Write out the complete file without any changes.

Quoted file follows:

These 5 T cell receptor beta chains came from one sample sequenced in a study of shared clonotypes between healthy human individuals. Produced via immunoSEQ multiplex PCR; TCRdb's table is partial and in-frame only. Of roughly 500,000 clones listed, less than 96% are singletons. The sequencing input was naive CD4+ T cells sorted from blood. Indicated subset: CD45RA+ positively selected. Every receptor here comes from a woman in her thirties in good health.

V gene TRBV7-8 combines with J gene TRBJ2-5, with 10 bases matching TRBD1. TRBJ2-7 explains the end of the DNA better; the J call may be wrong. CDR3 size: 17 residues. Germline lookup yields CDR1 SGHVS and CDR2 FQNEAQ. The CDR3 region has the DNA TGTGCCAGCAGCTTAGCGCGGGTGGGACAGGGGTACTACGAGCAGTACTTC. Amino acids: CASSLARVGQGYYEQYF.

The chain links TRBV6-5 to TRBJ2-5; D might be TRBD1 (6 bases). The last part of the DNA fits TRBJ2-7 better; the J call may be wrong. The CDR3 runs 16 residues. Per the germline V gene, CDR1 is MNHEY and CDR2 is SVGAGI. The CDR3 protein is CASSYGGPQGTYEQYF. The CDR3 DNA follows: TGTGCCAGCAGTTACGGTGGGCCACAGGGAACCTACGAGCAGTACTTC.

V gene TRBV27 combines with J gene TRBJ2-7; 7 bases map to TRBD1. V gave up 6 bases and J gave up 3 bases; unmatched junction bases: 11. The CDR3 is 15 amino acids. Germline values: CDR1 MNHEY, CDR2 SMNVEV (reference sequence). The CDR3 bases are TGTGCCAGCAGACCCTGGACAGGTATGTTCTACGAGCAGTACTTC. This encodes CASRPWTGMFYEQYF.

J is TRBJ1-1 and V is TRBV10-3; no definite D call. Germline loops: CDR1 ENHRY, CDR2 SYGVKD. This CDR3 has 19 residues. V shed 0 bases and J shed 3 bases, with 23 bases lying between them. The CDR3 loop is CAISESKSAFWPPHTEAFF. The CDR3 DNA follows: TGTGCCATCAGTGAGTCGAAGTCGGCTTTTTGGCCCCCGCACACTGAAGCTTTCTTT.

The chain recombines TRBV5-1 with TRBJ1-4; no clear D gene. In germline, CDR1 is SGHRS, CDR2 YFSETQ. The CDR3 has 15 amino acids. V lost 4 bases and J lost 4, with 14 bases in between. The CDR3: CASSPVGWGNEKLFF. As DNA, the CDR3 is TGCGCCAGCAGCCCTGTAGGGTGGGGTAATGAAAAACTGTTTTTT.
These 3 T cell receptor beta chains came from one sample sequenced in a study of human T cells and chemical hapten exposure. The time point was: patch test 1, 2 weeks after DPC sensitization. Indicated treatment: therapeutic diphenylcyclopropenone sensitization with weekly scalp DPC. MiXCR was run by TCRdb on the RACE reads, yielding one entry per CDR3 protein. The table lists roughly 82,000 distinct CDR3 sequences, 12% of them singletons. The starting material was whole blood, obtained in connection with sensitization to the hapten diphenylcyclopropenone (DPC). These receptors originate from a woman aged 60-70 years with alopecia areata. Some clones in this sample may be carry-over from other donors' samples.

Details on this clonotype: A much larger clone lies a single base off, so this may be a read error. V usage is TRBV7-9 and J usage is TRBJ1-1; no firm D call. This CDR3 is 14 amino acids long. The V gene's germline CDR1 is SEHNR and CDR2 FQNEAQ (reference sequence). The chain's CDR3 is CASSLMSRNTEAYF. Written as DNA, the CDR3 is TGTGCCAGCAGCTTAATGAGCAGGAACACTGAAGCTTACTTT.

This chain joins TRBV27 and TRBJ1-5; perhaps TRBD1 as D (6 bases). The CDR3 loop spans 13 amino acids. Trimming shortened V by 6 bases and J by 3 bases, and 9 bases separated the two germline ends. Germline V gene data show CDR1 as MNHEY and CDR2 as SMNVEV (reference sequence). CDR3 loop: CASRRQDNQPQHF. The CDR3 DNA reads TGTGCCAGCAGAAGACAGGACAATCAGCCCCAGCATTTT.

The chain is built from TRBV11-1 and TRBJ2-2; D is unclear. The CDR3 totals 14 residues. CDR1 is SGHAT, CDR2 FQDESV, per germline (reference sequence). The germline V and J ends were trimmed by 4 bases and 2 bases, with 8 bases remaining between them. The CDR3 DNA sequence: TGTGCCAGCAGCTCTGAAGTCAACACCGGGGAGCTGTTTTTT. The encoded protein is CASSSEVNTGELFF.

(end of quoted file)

These 5 T cell receptor beta chains came from one sample sequenced in a study of shared clonotypes between healthy human individuals. Produced via immunoSEQ multiplex PCR; TCRdb's table is partial and in-frame only. Of roughly 500,000 clones listed, less than 96% are singletons. The sequencing input was naive CD4+ T cells sorted from blood. Indicated subset: CD45RA+ positively selected. Every receptor here comes from a woman in her thirties in good health.

V gene TRBV7-8 combines with J gene TRBJ2-5, with 10 bases matching TRBD1. TRBJ2-7 explains the end of the DNA better; the J call may be wrong. CDR3 size: 17 residues. Germline lookup yields CDR1 SGHVS and CDR2 FQNEAQ. The CDR3 region has the DNA TGTGCCAGCAGCTTAGCGCGGGTGGGACAGGGGTACTACGAGCAGTACTTC. Amino acids: CASSLARVGQGYYEQYF.

The chain links TRBV6-5 to TRBJ2-5; D might be TRBD1 (6 bases). The last part of the DNA fits TRBJ2-7 better; the J call may be wrong. The CDR3 runs 16 residues. Per the germline V gene, CDR1 is MNHEY and CDR2 is SVGAGI. The CDR3 protein is CASSYGGPQGTYEQYF. The CDR3 DNA follows: TGTGCCAGCAGTTACGGTGGGCCACAGGGAACCTACGAGCAGTACTTC.

V gene TRBV27 combines with J gene TRBJ2-7; 7 bases map to TRBD1. V gave up 6 bases and J gave up 3 bases; unmatched junction bases: 11. The CDR3 is 15 amino acids. Germline values: CDR1 MNHEY, CDR2 SMNVEV (reference sequence). The CDR3 bases are TGTGCCAGCAGACCCTGGACAGGTATGTTCTACGAGCAGTACTTC. This encodes CASRPWTGMFYEQYF.

J is TRBJ1-1 and V is TRBV10-3; no definite D call. Germline loops: CDR1 ENHRY, CDR2 SYGVKD. This CDR3 has 19 residues. V shed 0 bases and J shed 3 bases, with 23 bases lying between them. The CDR3 loop is CAISESKSAFWPPHTEAFF. The CDR3 DNA follows: TGTGCCATCAGTGAGTCGAAGTCGGCTTTTTGGCCCCCGCACACTGAAGCTTTCTTT.

The chain recombines TRBV5-1 with TRBJ1-4; no clear D gene. In germline, CDR1 is SGHRS, CDR2 YFSETQ. The CDR3 has 15 amino acids. V lost 4 bases and J lost 4, with 14 bases in between. The CDR3: CASSPVGWGNEKLFF. As DNA, the CDR3 is TGCGCCAGCAGCCCTGTAGGGTGGGGTAATGAAAAACTGTTTTTT.
These 3 T cell receptor beta chains came from one sample sequenced in a study of human T cells and chemical hapten exposure. The time point was: patch test 1, 2 weeks after DPC sensitization. Indicated treatment: therapeutic diphenylcyclopropenone sensitization with weekly scalp DPC. MiXCR was run by TCRdb on the RACE reads, yielding one entry per CDR3 protein. The table lists roughly 82,000 distinct CDR3 sequences, 12% of them singletons. The starting material was whole blood, obtained in connection with sensitization to the hapten diphenylcyclopropenone (DPC). These receptors originate from a woman aged 60-70 years with alopecia areata. Some clones in this sample may be carry-over from other donors' samples.

Details on this clonotype: A much larger clone lies a single base off, so this may be a read error. V usage is TRBV7-9 and J usage is TRBJ1-1; no firm D call. This CDR3 is 14 amino acids long. The V gene's germline CDR1 is SEHNR and CDR2 FQNEAQ (reference sequence). The chain's CDR3 is CASSLMSRNTEAYF. Written as DNA, the CDR3 is TGTGCCAGCAGCTTAATGAGCAGGAACACTGAAGCTTACTTT.

This chain joins TRBV27 and TRBJ1-5; perhaps TRBD1 as D (6 bases). The CDR3 loop spans 13 amino acids. Trimming shortened V by 6 bases and J by 3 bases, and 9 bases separated the two germline ends. Germline V gene data show CDR1 as MNHEY and CDR2 as SMNVEV (reference sequence). CDR3 loop: CASRRQDNQPQHF. The CDR3 DNA reads TGTGCCAGCAGAAGACAGGACAATCAGCCCCAGCATTTT.

The chain is built from TRBV11-1 and TRBJ2-2; D is unclear. The CDR3 totals 14 residues. CDR1 is SGHAT, CDR2 FQDESV, per germline (reference sequence). The germline V and J ends were trimmed by 4 bases and 2 bases, with 8 bases remaining between them. The CDR3 DNA sequence: TGTGCCAGCAGCTCTGAAGTCAACACCGGGGAGCTGTTTTTT. The encoded protein is CASSSEVNTGELFF.